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    Journalist Andrzej Poczobut Transferred to Harsh Penal Colony in Novopolotsk, Belarus

    Andrzej Poczobut, a journalist and activist from the Polish minority in Belarus, has been relocated to a penal colony in Novopolotsk after being convicted by the Belarusian authorities. The choice of this particular colony, known for its strict conditions, has raised concerns about the well-being of Poczobut and other political prisoners held there.

    According to Barys Harecki, deputy head of the Belarusian Association of Journalists (BAŻ), the decision to send Poczobut to Novopolotsk may be part of a political maneuver by Alexander Lukashenko’s regime. Harecki suggests that the selection of the penal colony is intended to demonstrate a show of austerity and send a message to the Polish authorities with whom Poczobut’s fate is allegedly intertwined.

    The journey from Poczobut’s hometown of Grodno to Novopolotsk is a grueling one, taking at least six hours on poor roads. This poses additional difficulties for Poczobut’s family, who will have limited opportunities to visit him in the remote location.

    Belarus lacks specific rules regarding the placement of prisoners in penal colonies, allowing authorities to send individuals to any of the more than 20 available colonies. This means that prisoners can be placed far from their homes, increasing the burden on their families.

    The Novopolotsk colony has gained a reputation for its rigorous and harsh treatment of inmates. Former prisoners and their relatives have reported grim conditions, exacerbated by the colony’s proximity to two large chemical plants, which are said to create harsh environmental conditions.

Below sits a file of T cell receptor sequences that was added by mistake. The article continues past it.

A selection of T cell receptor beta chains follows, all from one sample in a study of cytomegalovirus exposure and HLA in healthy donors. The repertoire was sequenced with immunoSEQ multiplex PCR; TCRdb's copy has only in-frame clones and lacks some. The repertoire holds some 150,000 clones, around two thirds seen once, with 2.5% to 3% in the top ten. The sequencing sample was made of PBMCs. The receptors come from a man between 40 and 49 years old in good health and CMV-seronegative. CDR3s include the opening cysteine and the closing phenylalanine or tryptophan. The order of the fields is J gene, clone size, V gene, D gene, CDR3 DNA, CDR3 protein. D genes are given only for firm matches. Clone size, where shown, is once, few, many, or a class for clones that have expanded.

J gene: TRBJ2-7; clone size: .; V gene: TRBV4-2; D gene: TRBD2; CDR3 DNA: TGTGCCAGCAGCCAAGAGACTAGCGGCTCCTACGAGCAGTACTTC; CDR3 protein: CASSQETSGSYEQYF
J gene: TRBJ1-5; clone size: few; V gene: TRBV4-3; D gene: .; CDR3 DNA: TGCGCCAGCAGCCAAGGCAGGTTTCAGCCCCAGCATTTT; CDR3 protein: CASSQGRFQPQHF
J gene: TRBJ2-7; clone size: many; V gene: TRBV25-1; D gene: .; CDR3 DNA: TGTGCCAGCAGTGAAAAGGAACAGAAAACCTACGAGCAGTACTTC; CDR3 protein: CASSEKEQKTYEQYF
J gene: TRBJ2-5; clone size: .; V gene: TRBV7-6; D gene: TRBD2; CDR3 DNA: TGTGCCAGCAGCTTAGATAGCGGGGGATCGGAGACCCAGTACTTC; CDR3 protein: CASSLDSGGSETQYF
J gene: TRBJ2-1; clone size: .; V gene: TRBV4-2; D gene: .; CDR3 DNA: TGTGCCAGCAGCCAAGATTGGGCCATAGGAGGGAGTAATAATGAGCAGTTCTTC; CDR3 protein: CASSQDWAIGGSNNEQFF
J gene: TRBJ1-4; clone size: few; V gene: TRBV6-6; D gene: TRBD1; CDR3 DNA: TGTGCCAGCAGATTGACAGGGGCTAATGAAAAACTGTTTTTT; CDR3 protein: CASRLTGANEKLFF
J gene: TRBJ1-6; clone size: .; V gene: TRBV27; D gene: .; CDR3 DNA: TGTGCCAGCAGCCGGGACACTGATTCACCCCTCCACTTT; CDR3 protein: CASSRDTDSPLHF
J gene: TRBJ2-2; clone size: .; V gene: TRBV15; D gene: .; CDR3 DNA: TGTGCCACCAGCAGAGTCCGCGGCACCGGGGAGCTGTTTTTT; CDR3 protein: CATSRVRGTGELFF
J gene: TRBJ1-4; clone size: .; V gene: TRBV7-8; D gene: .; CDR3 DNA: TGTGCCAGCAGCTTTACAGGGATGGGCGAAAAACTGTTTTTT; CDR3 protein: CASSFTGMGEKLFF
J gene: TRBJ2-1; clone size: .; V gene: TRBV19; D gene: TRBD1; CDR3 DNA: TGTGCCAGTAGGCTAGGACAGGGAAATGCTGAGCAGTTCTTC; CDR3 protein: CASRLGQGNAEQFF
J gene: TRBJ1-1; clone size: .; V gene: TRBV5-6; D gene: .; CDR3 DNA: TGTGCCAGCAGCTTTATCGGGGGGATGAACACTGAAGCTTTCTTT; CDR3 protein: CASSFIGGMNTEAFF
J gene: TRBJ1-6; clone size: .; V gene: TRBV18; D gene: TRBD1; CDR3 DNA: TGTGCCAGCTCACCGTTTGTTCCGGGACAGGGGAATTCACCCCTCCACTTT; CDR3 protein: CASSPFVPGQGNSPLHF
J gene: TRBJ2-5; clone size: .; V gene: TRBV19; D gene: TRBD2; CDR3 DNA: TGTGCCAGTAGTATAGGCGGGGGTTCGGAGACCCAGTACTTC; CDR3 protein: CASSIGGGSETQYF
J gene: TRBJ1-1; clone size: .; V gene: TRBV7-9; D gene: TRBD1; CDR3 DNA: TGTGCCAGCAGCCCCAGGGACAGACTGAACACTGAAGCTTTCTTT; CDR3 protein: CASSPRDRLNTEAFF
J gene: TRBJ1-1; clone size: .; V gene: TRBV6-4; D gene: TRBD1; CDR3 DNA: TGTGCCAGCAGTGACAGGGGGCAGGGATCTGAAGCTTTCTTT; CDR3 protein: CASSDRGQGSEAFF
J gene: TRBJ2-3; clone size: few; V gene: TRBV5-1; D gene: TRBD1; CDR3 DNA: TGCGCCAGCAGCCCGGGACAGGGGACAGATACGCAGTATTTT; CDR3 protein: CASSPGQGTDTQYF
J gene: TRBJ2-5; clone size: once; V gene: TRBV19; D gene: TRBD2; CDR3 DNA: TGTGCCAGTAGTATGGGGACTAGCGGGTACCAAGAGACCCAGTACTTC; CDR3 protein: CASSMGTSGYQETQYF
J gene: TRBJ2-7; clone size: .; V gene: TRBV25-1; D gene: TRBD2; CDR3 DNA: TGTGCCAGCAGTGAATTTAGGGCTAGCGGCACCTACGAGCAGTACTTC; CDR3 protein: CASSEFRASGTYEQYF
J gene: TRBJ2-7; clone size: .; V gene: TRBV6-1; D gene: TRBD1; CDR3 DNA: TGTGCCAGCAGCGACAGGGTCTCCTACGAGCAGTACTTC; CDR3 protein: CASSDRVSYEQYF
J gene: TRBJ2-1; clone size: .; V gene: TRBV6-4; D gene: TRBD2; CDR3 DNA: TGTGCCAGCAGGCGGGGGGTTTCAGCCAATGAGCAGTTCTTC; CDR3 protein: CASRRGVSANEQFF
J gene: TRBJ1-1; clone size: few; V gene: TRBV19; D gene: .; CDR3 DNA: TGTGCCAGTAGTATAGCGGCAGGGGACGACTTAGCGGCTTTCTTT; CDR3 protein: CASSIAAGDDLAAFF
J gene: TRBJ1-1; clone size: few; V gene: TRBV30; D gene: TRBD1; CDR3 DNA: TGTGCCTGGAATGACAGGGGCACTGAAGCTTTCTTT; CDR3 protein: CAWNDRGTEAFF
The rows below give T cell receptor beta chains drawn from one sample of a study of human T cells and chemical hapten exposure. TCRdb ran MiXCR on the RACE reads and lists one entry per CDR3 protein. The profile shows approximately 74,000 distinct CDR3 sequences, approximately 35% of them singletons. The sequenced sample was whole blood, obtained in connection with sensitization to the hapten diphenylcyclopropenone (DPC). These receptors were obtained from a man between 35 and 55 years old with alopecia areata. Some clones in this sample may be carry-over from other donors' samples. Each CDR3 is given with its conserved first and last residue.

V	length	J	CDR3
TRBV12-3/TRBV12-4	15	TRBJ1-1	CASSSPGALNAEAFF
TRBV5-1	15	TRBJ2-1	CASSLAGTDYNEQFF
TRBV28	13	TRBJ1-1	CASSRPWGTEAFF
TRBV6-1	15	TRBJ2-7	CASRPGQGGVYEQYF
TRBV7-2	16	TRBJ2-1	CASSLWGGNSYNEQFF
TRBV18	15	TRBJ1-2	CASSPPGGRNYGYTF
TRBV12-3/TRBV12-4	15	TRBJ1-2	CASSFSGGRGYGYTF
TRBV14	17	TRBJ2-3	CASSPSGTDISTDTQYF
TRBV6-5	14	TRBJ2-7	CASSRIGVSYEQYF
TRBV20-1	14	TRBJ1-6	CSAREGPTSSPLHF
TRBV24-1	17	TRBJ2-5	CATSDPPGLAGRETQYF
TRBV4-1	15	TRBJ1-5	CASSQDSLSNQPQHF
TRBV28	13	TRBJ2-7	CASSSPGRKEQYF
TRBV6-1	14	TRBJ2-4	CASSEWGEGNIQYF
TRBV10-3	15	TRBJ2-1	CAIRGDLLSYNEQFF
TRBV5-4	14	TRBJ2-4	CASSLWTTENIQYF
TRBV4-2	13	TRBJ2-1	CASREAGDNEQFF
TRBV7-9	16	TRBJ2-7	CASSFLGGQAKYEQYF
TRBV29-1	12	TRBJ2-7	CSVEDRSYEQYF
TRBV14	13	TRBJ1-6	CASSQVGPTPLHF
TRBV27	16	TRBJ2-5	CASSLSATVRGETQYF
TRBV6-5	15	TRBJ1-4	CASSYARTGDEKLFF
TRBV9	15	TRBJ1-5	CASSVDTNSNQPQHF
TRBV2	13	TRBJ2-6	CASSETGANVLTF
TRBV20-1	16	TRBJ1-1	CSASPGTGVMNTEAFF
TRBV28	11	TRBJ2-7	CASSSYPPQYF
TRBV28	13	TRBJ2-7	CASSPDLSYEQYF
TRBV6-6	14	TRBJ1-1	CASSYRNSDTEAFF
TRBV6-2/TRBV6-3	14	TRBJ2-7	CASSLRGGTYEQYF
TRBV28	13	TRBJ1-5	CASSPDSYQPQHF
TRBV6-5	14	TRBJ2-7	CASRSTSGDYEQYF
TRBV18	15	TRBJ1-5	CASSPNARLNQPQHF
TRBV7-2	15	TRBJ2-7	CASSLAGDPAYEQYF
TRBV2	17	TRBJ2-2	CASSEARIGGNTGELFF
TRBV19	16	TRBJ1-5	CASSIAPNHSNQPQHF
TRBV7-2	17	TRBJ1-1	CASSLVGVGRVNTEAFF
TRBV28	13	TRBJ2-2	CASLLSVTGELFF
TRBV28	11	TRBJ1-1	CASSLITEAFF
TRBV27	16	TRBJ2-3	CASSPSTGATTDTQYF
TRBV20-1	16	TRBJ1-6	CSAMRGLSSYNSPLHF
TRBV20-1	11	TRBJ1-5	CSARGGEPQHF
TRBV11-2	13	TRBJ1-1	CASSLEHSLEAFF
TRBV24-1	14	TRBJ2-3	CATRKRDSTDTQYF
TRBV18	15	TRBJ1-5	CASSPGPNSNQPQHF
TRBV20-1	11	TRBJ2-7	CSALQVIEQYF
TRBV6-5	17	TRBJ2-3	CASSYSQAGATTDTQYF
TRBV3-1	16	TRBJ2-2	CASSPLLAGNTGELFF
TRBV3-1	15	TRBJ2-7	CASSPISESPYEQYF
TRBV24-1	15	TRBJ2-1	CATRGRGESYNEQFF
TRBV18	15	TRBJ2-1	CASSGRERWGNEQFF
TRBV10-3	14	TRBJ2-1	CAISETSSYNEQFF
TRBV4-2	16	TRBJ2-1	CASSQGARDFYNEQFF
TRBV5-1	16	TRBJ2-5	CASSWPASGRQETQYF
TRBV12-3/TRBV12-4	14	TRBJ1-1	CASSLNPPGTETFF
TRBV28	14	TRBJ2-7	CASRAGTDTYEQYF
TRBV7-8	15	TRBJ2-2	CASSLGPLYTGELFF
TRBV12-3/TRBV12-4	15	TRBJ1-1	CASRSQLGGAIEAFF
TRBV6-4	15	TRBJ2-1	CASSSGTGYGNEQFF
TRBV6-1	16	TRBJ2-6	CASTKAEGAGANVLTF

Poczobut is classified as a maximum-security prisoner, and the privileges granted to inmates in such conditions are limited. According to Belarusian legislation, prisoners facing “aggravated rigour” can spend up to 148 Belarusian roubles (approximately PLN 170-180) per month in a special shop, have two short and two long meetings per year, and receive limited parcels. However, these privileges can be further restricted by the colony’s authorities, and accounts from human rights defenders and former political prisoners suggest that punishments and restrictions are frequently applied.

    Reports from Radio Svaboda journalist Allah Hruzdzhalovich, who served his political sentence in a penal colony in Mogilev, shed light on the harsh realities of punishment cells and solitary confinement. In these conditions, prisoners are deprived of basic comforts and subjected to constant surveillance and severe restrictions on their movements.

    The number of political prisoners in Belarus has been on the rise, with various prisons housing between a few and more than a hundred individuals convicted for political reasons. Human rights organizations have recognized 1,496 people as political prisoners, although the actual number is likely higher. Many individuals are still awaiting trial.

    The situation of Poczobut and other political prisoners remains shrouded in secrecy, with little information available from official sources or lawyers. Relatives, too, are hesitant to speak out, further limiting access to accurate information about the conditions and treatment of prisoners.

    Poczobut’s wife, Oksana, learned about his transfer to Novopolotsk from a letter sent by her husband. Communication channels with prisoners are scarce, contributing to the overall lack of transparency regarding their situation.

    The eight-year sentence handed to Poczobut in a maximum-security penal colony was deemed politically motivated by human rights organizations. The authorities accused him of “inciting hatred” and engaging in activities that were allegedly supportive of Nazism. The Polish government has called for Poczobut’s release and the dismissal of the politically motivated charges.

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